In 2009 there was a panic regarding flu, swine flu in particular. It started in Mexico and eventually it spread to Africa and South East Asia. As of the moment it has been documented in India with a massive number of infection and over 1000 deaths.
What is Swine Flu?
As the name suggest it is a respiratory tract infection found in pigs. It is caused by type A Influenza viruses. These viruses regularly cause outbreaks in pigs. They are similar to the one found in man, in the sense that they have multiple strains and subtypes. According to the CDC the main swine flu viruses found in the United States within the past few years are:
- Swine triple reassortant (tr) H1NI influenza virus
- trH3N2 virus
- trH1N2 virus
It is not common for swine flu viruses to infect human beings. Occasionally they do affect people though. These are termed “variant viruses” when they do occur. They are identified by placing a letter “v” at the end of the end of the name for example H1NIv or H1N2v.
These is obviously only possible when people come into contact with pigs. Maybe pigs presented at fairs or people who practice animal husbandry. Cases have been found of people falling sick after encountering a pig or more, also rarely there are situations where people transmit the viruses to one another. Person to person spread is not common.
Signs and Symptoms
The symptomatology of the illness is similar to that of Influenza. Thus patients tend to have fever, accompanied by a cough, they also complain of sore throats and hoarseness, myalgias (body aches), headaches, runny noses, anorexia (loss of appetite). Sometimes the patient presents with diarrhea and vomiting.
When people do die usually the reason is respiratory failure, pneumonia which causes sepsis or septic shock, high grade fevers which can lead to neurological disorders, dehydration coupled with electrolyte imbalances. The most likely to dies tend to be the very young and the elderly.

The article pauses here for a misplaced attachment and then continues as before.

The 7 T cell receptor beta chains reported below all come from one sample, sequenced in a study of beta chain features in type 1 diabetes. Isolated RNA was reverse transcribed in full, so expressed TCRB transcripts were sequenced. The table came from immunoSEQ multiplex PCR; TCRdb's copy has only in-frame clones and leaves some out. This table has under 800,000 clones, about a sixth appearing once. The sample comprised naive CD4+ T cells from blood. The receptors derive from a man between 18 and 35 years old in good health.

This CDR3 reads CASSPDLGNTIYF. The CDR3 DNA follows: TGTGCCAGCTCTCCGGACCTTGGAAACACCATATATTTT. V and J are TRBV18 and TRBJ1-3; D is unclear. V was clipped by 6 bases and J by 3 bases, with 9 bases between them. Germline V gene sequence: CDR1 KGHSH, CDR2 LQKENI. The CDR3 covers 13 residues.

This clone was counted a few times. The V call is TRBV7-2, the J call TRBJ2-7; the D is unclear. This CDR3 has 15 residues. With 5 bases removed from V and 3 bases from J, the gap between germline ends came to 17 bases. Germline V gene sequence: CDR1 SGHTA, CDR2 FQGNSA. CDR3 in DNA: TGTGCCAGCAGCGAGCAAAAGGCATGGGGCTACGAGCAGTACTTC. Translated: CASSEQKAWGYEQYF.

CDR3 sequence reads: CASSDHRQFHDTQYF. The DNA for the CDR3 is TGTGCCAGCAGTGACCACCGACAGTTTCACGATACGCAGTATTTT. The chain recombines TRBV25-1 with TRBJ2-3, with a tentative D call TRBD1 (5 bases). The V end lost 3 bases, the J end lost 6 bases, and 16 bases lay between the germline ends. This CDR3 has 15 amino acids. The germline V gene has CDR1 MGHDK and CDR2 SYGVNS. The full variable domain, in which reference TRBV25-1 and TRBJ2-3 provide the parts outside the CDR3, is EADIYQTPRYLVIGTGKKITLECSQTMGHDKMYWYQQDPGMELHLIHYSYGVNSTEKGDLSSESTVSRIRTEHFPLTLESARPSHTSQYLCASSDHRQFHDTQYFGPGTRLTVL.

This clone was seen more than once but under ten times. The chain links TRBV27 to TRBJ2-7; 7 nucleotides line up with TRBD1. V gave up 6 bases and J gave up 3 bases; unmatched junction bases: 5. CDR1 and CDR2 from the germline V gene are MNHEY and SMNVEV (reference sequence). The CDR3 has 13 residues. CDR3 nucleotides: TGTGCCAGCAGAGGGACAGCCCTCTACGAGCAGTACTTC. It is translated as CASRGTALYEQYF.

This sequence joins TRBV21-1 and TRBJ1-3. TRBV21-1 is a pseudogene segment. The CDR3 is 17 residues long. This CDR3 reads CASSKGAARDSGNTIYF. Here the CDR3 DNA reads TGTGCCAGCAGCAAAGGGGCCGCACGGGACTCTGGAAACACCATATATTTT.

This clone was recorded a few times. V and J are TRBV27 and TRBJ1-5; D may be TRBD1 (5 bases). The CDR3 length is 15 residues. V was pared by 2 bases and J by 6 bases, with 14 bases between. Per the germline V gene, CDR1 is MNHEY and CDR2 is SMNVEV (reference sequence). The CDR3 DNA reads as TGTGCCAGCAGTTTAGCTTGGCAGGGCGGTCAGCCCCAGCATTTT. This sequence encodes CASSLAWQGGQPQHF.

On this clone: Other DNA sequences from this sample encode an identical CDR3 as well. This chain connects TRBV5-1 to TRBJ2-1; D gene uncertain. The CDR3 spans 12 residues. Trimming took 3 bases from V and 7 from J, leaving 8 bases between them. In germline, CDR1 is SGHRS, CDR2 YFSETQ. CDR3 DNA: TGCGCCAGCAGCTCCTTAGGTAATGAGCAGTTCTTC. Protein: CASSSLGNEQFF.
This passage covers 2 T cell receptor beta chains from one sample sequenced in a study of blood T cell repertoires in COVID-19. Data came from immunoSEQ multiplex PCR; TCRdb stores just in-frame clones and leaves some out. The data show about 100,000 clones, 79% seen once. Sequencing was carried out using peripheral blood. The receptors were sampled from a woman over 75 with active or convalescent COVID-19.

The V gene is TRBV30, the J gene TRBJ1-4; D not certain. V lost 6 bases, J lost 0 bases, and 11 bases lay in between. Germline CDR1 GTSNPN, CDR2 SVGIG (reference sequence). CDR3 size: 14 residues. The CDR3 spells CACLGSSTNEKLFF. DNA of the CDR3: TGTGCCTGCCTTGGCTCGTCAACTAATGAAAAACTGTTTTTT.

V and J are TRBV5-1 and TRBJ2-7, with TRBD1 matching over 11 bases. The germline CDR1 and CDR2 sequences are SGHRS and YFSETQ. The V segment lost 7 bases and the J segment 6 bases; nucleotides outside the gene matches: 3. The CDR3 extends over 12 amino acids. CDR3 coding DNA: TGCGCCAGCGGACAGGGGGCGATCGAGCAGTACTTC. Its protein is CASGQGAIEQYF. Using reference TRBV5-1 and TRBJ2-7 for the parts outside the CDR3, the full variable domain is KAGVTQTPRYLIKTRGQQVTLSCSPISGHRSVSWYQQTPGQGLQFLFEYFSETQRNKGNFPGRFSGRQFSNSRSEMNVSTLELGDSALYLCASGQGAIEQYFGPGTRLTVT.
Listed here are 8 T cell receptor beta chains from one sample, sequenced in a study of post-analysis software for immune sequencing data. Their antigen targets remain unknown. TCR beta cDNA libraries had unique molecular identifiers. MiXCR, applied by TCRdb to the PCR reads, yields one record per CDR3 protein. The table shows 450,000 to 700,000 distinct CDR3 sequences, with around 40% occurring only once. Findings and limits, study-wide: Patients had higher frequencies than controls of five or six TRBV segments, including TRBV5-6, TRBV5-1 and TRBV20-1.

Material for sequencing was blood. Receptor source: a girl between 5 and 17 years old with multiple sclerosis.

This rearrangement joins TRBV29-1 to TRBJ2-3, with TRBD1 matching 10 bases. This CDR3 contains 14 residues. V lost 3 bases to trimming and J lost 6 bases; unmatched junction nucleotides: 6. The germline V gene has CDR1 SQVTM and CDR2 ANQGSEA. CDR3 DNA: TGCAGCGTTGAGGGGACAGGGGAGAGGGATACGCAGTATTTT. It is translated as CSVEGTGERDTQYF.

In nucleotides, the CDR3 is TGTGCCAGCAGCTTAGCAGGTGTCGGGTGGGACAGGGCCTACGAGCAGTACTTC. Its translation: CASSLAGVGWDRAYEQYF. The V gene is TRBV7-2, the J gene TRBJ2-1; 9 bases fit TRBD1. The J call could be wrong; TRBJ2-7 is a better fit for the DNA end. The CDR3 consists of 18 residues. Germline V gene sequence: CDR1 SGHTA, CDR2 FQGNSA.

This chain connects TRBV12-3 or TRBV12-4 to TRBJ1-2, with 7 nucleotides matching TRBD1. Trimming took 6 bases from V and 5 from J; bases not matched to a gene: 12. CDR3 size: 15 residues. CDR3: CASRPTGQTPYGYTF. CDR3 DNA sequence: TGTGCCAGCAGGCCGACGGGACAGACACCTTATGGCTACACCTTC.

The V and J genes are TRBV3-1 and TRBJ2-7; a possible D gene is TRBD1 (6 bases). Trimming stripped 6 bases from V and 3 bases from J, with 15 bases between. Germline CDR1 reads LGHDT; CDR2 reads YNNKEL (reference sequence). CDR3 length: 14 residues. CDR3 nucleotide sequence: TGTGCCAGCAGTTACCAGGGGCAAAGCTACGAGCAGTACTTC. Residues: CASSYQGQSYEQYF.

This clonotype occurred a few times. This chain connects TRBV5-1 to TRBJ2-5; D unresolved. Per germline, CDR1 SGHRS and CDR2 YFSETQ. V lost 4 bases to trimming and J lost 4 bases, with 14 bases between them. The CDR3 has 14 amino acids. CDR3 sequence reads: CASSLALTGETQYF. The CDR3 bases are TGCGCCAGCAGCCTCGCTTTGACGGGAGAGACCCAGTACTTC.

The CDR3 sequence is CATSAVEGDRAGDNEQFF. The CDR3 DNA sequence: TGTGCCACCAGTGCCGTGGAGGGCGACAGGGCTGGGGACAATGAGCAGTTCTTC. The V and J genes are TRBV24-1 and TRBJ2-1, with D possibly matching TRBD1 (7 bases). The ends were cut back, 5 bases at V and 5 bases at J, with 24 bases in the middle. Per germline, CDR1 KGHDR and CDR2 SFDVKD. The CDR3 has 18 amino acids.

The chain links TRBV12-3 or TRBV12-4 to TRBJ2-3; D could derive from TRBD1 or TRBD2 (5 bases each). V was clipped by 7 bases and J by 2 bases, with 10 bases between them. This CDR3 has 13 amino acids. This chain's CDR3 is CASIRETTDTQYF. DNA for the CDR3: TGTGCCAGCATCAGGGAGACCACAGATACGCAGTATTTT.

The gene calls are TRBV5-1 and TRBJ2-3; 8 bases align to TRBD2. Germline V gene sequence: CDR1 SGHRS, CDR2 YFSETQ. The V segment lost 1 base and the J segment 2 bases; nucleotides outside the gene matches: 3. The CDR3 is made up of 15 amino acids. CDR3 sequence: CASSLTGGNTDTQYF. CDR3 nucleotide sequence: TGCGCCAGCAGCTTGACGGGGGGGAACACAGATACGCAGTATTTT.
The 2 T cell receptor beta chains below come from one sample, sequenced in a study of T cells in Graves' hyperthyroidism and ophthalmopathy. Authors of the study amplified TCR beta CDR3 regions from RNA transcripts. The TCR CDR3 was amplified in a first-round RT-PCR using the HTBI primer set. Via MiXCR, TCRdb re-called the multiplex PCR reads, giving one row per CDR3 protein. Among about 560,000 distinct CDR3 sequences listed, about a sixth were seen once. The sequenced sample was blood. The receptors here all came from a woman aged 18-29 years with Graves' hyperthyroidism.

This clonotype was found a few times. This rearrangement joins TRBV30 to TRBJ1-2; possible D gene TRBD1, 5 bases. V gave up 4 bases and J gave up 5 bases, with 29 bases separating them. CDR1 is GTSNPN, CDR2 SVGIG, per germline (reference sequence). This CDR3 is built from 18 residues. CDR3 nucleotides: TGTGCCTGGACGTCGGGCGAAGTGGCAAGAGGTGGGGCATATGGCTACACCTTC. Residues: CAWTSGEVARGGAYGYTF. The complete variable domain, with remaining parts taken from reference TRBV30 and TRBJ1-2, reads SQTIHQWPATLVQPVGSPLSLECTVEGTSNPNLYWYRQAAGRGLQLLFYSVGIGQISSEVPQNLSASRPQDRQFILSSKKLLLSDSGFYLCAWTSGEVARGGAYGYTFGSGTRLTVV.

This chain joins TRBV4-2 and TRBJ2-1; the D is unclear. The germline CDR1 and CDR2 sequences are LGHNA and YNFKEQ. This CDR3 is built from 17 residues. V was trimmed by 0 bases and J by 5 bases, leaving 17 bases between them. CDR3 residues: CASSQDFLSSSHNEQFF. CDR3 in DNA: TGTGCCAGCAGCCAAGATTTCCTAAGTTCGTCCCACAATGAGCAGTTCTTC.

Administration of an antiviral medication has been shown to be highly efficacious. It makes the symptoms of the disease much milder and the patient feels less of the malaise. The antiviral medications also keep serious complications away. The medications should be started immediately the patient starts presenting, which is considered forty eight hours.
Supportive care is also a complementary measure. It can be done while the patient is hospitalized or at home. This involves managing fevers, reducing the pains such as myalgias and headaches using pain relievers, continuously rehydrating the patient with plenty of fluids and finally tackling any source of superimposed infection if it appears.
Oseltamivir (whose brand name is Tamiflu) and Zanamivir (whose brand name is Relenza) have been recommeneded by the Center for Disease Control and Prevention (CDC) in the treatment of swine flu viruses. However, most people recovery fully simply by receiving supportive care.
Those who care for pigs should get frequent flu vaccines just like everyone else, and they should also get their animals vaccinated to prevent infection. The vaccination does not protect from the variant viruses, but it prevents people from spreading Type A Influenza viruses to pigs.
So go and find the nearest Walgreens or CVS and get your shots because the flu season is coming up. Also the shots are very affordably priced, so there is no reason to offer you and your family the protection you deserve.
Also hygiene is of the utmost importance. Wash your hands frequently, an cover your mouth and nose when you have the flu. Avoid contact with ill-looking animals, or animals showing flu like symptoms.